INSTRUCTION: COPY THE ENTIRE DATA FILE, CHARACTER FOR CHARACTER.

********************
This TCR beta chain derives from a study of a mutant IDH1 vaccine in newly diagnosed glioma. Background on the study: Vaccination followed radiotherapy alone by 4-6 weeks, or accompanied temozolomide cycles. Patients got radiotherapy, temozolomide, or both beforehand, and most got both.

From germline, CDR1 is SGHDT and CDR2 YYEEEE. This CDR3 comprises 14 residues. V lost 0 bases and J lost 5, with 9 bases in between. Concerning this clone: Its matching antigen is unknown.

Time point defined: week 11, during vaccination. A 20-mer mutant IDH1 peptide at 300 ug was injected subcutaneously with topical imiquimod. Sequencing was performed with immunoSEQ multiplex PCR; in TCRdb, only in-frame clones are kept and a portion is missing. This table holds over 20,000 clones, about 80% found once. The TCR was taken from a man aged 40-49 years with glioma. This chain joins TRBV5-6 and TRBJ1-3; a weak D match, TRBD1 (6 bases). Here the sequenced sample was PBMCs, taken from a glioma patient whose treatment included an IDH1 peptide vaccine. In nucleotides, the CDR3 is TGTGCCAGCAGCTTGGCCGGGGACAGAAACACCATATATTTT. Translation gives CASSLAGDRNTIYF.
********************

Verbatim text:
This TCR beta chain derives from a study of a mutant IDH1 vaccine in newly diagnosed glioma. Background on the study: Vaccination followed radiotherapy alone by 4-6 weeks, or accompanied temozolomide cycles. Patients got radiotherapy, temozolomide, or both beforehand, and most got both.

From germline, CDR1 is SGHDT and CDR2 YYEEEE. This CDR3 comprises 14 residues. V lost 0 bases and J lost 5, with 9 bases in between. Concerning this clone: Its matching antigen is unknown.

Time point defined: week 11, during vaccination. A 20-mer mutant IDH1 peptide at 300 ug was injected subcutaneously with topical imiquimod. Sequencing was performed with immunoSEQ multiplex PCR; in TCRdb, only in-frame clones are kept and a portion is missing. This table holds over 20,000 clones, about 80% found once. The TCR was taken from a man aged 40-49 years with glioma. This chain joins TRBV5-6 and TRBJ1-3; a weak D match, TRBD1 (6 bases). Here the sequenced sample was PBMCs, taken from a glioma patient whose treatment included an IDH1 peptide vaccine. In nucleotides, the CDR3 is TGTGCCAGCAGCTTGGCCGGGGACAGAAACACCATATATTTT. Translation gives CASSLAGDRNTIYF.